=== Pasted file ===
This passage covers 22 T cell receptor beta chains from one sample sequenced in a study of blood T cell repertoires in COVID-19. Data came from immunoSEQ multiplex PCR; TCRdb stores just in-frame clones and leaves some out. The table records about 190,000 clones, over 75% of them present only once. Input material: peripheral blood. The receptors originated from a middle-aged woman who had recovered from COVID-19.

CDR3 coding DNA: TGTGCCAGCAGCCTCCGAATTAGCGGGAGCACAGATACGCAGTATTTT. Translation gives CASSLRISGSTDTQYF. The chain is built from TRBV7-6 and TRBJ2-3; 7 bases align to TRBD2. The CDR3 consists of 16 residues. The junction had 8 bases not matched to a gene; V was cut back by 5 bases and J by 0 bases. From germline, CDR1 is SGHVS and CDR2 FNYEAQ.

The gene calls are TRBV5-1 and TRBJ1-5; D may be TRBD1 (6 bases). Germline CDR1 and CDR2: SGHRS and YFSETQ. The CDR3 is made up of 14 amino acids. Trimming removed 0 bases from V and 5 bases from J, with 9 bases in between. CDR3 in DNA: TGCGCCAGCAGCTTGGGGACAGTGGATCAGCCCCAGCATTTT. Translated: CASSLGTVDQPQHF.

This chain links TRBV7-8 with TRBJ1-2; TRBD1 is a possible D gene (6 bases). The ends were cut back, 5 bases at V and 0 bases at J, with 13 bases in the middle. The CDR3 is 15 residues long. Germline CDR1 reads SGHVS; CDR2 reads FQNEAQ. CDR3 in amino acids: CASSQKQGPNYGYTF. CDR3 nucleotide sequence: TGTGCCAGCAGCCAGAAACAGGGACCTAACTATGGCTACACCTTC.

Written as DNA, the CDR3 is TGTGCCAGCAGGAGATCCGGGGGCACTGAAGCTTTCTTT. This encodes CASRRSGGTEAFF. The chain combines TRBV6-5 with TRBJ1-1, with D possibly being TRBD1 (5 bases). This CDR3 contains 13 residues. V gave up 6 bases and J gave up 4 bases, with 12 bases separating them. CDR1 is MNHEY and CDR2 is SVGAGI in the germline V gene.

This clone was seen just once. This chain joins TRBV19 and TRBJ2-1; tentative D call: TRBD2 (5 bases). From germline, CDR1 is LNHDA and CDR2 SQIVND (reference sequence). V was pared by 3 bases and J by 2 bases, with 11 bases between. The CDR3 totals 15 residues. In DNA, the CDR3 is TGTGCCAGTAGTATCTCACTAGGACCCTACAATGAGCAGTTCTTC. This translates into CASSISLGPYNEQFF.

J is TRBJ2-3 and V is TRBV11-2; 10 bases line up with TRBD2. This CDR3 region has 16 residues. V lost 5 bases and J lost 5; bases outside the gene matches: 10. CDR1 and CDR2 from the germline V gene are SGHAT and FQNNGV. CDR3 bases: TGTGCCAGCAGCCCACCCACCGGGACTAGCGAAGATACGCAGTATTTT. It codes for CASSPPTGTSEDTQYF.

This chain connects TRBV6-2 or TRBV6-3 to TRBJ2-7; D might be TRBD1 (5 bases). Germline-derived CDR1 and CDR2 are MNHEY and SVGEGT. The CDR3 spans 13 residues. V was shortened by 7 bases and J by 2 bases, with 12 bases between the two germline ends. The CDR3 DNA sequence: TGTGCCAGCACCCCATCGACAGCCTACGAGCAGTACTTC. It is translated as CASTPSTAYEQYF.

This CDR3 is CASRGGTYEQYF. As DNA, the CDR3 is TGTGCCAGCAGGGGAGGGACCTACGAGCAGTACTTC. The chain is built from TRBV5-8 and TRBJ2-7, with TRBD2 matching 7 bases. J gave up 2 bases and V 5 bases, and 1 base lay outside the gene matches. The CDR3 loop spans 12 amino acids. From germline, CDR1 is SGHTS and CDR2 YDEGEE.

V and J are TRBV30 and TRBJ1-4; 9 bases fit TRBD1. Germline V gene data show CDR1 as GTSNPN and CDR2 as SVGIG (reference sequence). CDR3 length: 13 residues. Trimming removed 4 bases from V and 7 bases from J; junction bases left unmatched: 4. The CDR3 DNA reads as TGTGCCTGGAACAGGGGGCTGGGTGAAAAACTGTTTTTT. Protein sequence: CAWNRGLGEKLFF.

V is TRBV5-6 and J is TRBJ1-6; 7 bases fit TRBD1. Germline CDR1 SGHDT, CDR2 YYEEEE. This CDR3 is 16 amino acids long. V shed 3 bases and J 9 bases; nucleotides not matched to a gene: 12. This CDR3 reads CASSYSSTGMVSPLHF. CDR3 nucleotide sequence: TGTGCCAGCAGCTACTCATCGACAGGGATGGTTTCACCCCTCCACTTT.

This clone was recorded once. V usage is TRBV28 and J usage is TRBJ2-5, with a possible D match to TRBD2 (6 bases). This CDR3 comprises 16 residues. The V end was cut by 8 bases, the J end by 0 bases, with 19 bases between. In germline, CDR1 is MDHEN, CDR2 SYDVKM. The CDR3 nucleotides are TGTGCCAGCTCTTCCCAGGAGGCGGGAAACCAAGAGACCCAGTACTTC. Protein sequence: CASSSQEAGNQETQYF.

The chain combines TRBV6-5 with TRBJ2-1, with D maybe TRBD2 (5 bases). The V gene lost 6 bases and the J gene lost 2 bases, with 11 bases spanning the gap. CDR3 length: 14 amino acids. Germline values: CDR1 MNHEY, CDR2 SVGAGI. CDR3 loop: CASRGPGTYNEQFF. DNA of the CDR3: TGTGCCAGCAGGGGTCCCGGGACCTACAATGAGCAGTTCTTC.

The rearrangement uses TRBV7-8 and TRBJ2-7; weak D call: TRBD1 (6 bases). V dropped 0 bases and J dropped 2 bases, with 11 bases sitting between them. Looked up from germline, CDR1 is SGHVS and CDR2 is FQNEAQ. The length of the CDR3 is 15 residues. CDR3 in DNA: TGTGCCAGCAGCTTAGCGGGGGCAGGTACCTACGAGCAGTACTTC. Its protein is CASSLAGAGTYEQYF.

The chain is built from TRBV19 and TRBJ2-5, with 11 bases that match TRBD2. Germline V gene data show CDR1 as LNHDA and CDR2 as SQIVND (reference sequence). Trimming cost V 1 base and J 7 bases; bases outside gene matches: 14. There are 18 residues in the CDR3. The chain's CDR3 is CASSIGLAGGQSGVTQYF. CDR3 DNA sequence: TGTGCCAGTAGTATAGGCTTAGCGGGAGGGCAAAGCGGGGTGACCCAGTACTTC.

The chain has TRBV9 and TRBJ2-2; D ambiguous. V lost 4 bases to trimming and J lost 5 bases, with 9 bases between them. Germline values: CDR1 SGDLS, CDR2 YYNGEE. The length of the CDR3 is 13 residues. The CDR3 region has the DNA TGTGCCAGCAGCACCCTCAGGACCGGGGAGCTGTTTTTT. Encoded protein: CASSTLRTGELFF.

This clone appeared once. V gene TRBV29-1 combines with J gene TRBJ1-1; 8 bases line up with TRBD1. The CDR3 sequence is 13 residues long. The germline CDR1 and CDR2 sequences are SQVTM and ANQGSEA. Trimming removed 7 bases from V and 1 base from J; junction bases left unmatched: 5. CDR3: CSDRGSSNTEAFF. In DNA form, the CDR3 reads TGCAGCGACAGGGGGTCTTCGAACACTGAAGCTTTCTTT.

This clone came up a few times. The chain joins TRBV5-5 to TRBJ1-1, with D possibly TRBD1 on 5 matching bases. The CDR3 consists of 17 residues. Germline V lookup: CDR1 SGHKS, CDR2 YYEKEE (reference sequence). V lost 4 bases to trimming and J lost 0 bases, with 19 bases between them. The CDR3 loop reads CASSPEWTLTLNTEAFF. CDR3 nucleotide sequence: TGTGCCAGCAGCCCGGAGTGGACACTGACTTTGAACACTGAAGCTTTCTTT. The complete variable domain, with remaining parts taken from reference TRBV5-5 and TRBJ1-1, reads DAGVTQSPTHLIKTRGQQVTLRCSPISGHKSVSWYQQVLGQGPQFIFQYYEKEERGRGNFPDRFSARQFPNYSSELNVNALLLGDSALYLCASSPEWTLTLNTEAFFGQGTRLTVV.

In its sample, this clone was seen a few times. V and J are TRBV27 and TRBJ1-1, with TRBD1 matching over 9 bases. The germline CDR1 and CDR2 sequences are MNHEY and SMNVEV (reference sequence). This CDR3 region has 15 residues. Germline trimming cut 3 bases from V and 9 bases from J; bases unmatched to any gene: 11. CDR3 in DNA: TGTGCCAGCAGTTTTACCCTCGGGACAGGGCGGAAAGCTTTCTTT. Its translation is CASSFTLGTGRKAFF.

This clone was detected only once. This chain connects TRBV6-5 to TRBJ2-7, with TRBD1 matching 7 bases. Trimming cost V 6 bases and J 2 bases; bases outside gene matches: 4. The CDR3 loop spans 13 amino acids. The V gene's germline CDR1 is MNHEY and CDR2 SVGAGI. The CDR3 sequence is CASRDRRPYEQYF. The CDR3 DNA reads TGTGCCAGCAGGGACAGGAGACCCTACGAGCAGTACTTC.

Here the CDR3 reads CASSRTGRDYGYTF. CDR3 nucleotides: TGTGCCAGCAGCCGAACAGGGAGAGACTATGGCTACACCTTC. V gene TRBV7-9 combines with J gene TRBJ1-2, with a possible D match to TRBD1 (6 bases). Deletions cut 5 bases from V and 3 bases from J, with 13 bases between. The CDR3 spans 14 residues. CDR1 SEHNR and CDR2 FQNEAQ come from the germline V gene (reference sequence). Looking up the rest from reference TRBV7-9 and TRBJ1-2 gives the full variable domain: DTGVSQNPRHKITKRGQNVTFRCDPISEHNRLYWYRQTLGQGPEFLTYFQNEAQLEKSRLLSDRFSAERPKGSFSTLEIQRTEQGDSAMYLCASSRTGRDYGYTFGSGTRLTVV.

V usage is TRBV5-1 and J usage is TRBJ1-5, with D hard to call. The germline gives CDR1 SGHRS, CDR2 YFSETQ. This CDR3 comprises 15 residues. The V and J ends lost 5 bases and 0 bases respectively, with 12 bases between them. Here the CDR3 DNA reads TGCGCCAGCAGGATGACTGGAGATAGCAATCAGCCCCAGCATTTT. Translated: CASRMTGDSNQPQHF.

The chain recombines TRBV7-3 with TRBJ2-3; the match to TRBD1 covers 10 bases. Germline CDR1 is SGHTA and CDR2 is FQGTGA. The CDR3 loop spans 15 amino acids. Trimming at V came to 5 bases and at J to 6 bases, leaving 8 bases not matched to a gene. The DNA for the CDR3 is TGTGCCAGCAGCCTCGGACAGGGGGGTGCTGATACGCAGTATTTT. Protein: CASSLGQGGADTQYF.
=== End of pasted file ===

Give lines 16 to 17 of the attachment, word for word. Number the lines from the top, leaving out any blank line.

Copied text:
The chain has TRBV9 and TRBJ2-2; D ambiguous. V lost 4 bases to trimming and J lost 5 bases, with 9 bases between them. Germline values: CDR1 SGDLS, CDR2 YYNGEE. The length of the CDR3 is 13 residues. The CDR3 region has the DNA TGTGCCAGCAGCACCCTCAGGACCGGGGAGCTGTTTTTT. Encoded protein: CASSTLRTGELFF.

This clone appeared once. V gene TRBV29-1 combines with J gene TRBJ1-1; 8 bases line up with TRBD1. The CDR3 sequence is 13 residues long. The germline CDR1 and CDR2 sequences are SQVTM and ANQGSEA. Trimming removed 7 bases from V and 1 base from J; junction bases left unmatched: 5. CDR3: CSDRGSSNTEAFF. In DNA form, the CDR3 reads TGCAGCGACAGGGGGTCTTCGAACACTGAAGCTTTCTTT.